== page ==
The Chinese call their overseas police operations “110 Overseas” after the national emergency telephone number. At least 54 of the police “overseas service stations” were identified in 30 nations on five continents. Most are in Europe.
The report identifies one Chinese service station in New York and three in Canada that the report says are used to support Chinese activities targeting overseas Chinese under the euphemism “persuasion to return.”
A spokesman for the New York Police Department referred questions about the Chinese police station to the Justice Department and FBI. The Justice Department did not immediately respond to a request for a statement, and the FBI declined to comment.
A Chinese Embassy spokesman also did not immediately respond to a request for comment.
According to the rights groups, the overseas police operations are used to target dissidents, corrupt officials and low-level criminals, and pressure the targets directly or by threatening family members still in China. The police operations are part of Chinese President Xi Jinping’s anti-corruption campaign, which has also served as a massive political purge of Mr. Xi’s rivals since he took power in 2013.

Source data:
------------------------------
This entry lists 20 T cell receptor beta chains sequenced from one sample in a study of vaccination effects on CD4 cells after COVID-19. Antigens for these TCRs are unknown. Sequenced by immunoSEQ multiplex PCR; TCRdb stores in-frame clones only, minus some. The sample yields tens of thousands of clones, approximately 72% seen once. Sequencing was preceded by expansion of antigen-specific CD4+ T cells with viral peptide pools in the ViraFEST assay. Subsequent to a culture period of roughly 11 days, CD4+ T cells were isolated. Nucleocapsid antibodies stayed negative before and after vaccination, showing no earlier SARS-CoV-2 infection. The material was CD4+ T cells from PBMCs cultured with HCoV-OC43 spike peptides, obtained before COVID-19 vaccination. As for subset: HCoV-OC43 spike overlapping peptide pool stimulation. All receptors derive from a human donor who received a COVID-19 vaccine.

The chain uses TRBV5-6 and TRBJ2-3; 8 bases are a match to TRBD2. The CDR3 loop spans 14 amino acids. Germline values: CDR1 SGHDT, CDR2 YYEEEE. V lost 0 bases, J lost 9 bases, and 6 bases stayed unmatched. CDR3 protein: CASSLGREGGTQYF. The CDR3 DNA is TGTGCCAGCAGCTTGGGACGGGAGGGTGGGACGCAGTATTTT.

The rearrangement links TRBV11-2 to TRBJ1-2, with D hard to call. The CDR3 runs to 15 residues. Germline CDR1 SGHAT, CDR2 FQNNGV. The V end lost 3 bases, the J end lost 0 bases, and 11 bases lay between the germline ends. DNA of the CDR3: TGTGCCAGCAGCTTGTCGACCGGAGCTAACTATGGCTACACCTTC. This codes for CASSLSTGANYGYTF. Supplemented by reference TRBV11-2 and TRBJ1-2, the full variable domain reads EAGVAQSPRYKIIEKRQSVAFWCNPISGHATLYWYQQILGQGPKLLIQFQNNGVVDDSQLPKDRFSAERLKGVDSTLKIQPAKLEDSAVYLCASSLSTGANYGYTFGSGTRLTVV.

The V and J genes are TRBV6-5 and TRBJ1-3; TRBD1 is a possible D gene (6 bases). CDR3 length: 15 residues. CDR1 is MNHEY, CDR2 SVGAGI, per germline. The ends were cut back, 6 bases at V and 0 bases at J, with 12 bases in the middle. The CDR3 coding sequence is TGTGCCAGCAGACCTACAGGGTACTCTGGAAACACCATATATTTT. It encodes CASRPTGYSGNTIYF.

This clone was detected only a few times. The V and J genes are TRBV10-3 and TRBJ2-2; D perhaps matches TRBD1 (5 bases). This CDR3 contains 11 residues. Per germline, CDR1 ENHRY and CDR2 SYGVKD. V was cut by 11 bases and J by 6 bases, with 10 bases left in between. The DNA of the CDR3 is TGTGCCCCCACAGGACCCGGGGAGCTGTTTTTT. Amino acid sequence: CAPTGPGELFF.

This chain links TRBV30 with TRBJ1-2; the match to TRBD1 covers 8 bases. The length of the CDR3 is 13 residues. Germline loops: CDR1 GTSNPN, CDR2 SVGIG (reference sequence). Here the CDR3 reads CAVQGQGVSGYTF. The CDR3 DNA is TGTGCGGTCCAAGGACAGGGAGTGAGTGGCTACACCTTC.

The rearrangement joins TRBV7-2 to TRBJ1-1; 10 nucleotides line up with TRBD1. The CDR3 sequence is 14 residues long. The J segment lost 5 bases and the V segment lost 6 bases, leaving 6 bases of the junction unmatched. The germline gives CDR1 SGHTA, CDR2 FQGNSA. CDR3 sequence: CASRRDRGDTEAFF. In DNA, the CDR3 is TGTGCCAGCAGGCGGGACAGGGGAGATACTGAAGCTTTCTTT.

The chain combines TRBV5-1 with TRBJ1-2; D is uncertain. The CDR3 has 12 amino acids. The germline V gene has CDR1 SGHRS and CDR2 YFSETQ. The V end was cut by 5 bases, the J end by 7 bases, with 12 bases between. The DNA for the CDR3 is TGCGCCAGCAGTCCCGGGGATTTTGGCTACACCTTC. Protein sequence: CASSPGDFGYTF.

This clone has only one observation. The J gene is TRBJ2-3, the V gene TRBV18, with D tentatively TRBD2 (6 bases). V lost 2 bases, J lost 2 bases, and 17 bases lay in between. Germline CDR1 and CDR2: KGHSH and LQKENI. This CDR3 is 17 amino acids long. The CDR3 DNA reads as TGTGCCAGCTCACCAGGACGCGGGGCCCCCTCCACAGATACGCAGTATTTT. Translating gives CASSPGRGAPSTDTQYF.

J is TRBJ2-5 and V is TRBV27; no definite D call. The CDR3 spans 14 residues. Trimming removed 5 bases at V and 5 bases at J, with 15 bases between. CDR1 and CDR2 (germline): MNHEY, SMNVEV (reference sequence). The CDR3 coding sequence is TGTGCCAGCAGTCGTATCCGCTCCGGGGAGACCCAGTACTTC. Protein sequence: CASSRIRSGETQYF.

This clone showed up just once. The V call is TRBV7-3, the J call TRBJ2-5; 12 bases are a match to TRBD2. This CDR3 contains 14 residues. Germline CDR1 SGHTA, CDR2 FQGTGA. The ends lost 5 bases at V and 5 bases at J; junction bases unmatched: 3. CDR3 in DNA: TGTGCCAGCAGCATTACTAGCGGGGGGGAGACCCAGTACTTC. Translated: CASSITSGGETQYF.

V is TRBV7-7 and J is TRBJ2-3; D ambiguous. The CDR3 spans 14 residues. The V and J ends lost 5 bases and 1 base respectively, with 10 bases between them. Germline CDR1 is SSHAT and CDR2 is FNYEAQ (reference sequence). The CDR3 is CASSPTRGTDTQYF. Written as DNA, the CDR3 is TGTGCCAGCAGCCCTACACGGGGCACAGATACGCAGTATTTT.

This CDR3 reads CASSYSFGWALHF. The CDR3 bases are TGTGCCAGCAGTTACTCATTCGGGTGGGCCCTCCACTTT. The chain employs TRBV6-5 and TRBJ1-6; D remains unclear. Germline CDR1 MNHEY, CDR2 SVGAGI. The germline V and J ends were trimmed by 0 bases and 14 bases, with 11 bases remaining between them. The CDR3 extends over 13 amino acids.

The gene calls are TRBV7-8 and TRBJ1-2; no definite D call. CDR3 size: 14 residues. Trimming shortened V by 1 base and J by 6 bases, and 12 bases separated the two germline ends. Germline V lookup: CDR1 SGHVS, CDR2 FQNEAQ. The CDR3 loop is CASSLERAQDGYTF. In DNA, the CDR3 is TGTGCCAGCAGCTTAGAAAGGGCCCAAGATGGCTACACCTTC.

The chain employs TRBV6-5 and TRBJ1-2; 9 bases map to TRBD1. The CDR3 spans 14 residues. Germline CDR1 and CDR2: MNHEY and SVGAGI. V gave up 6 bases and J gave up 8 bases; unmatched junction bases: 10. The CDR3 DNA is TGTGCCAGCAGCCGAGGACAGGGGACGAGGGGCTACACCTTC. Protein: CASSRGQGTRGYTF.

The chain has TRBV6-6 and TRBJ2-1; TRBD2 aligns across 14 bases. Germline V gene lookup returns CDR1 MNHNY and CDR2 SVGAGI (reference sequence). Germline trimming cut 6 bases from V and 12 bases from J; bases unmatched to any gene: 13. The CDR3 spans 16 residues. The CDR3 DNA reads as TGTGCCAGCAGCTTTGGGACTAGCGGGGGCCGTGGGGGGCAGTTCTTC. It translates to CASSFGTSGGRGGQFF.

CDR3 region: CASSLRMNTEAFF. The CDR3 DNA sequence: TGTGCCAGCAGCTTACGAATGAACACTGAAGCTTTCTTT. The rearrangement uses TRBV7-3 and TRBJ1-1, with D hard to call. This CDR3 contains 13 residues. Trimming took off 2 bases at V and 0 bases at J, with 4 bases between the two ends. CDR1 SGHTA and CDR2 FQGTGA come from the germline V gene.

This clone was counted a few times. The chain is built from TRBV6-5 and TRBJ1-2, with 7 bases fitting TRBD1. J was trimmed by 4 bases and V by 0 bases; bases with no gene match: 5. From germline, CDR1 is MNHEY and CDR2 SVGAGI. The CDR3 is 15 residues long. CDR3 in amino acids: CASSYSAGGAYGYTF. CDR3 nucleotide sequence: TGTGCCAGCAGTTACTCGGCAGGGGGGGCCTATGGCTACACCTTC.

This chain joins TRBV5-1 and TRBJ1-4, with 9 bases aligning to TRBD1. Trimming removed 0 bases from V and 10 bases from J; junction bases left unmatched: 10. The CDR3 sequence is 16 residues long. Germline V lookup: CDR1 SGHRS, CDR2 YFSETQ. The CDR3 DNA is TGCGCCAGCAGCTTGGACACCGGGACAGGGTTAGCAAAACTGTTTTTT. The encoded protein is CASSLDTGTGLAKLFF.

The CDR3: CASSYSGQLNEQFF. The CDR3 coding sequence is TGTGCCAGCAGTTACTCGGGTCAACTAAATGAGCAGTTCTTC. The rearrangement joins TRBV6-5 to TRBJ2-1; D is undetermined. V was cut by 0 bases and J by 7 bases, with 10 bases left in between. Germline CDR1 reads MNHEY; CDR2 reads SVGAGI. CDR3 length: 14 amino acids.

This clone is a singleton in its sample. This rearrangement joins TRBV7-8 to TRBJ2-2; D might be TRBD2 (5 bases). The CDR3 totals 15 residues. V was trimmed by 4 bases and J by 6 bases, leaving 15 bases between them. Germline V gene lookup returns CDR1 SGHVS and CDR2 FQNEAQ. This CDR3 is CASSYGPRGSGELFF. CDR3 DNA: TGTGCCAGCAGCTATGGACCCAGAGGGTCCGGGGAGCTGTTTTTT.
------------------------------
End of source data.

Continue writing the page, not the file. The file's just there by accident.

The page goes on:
The report states that the covert police operations also leverage the Chinese Communist Party’s United Front Work Department front groups. The department is an influence and intelligence agency that has set up Chinese “Overseas Home Associations” on five continents that are linked to the secret police work, the report said.